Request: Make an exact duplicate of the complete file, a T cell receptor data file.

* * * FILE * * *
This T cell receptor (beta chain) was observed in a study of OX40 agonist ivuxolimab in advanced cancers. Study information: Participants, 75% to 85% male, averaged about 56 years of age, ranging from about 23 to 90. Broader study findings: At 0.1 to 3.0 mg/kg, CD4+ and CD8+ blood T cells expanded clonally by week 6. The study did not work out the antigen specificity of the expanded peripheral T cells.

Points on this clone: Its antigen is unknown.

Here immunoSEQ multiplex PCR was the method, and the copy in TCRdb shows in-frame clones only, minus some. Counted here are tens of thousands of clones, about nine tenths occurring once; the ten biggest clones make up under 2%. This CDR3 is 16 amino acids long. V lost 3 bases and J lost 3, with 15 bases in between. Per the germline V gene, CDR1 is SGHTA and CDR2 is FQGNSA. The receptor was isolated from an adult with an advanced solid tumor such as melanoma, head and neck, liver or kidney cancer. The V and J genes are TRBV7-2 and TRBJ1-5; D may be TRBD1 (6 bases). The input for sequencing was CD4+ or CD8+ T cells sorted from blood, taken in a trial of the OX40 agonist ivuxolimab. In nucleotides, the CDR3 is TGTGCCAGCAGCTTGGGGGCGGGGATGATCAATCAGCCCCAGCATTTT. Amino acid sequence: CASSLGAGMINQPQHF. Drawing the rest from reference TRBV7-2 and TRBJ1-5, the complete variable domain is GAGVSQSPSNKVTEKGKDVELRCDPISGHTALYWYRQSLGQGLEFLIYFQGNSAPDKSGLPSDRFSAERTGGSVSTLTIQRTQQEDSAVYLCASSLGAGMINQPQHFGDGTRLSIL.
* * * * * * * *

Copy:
This T cell receptor (beta chain) was observed in a study of OX40 agonist ivuxolimab in advanced cancers. Study information: Participants, 75% to 85% male, averaged about 56 years of age, ranging from about 23 to 90. Broader study findings: At 0.1 to 3.0 mg/kg, CD4+ and CD8+ blood T cells expanded clonally by week 6. The study did not work out the antigen specificity of the expanded peripheral T cells.

Points on this clone: Its antigen is unknown.

Here immunoSEQ multiplex PCR was the method, and the copy in TCRdb shows in-frame clones only, minus some. Counted here are tens of thousands of clones, about nine tenths occurring once; the ten biggest clones make up under 2%. This CDR3 is 16 amino acids long. V lost 3 bases and J lost 3, with 15 bases in between. Per the germline V gene, CDR1 is SGHTA and CDR2 is FQGNSA. The receptor was isolated from an adult with an advanced solid tumor such as melanoma, head and neck, liver or kidney cancer. The V and J genes are TRBV7-2 and TRBJ1-5; D may be TRBD1 (6 bases). The input for sequencing was CD4+ or CD8+ T cells sorted from blood, taken in a trial of the OX40 agonist ivuxolimab. In nucleotides, the CDR3 is TGTGCCAGCAGCTTGGGGGCGGGGATGATCAATCAGCCCCAGCATTTT. Amino acid sequence: CASSLGAGMINQPQHF. Drawing the rest from reference TRBV7-2 and TRBJ1-5, the complete variable domain is GAGVSQSPSNKVTEKGKDVELRCDPISGHTALYWYRQSLGQGLEFLIYFQGNSAPDKSGLPSDRFSAERTGGSVSTLTIQRTQQEDSAVYLCASSLGAGMINQPQHFGDGTRLSIL.